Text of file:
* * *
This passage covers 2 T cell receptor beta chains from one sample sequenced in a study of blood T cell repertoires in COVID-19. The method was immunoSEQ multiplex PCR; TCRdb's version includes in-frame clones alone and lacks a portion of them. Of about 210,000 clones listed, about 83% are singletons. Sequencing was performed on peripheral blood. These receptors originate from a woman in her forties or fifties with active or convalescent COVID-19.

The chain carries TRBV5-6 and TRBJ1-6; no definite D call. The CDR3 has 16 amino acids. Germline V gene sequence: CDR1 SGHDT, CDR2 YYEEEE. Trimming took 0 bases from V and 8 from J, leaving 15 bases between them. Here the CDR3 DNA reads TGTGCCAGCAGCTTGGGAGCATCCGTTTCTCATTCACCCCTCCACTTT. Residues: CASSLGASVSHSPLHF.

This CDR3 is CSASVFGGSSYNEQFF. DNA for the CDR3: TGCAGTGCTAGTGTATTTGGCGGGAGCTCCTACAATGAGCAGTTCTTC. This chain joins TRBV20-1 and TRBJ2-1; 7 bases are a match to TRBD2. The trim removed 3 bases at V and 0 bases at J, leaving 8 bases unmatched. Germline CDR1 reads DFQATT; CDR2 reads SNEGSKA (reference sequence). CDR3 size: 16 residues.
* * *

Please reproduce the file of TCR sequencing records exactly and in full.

This passage covers 2 T cell receptor beta chains from one sample sequenced in a study of blood T cell repertoires in COVID-19. The method was immunoSEQ multiplex PCR; TCRdb's version includes in-frame clones alone and lacks a portion of them. Of about 210,000 clones listed, about 83% are singletons. Sequencing was performed on peripheral blood. These receptors originate from a woman in her forties or fifties with active or convalescent COVID-19.

The chain carries TRBV5-6 and TRBJ1-6; no definite D call. The CDR3 has 16 amino acids. Germline V gene sequence: CDR1 SGHDT, CDR2 YYEEEE. Trimming took 0 bases from V and 8 from J, leaving 15 bases between them. Here the CDR3 DNA reads TGTGCCAGCAGCTTGGGAGCATCCGTTTCTCATTCACCCCTCCACTTT. Residues: CASSLGASVSHSPLHF.

This CDR3 is CSASVFGGSSYNEQFF. DNA for the CDR3: TGCAGTGCTAGTGTATTTGGCGGGAGCTCCTACAATGAGCAGTTCTTC. This chain joins TRBV20-1 and TRBJ2-1; 7 bases are a match to TRBD2. The trim removed 3 bases at V and 0 bases at J, leaving 8 bases unmatched. Germline CDR1 reads DFQATT; CDR2 reads SNEGSKA (reference sequence). CDR3 size: 16 residues.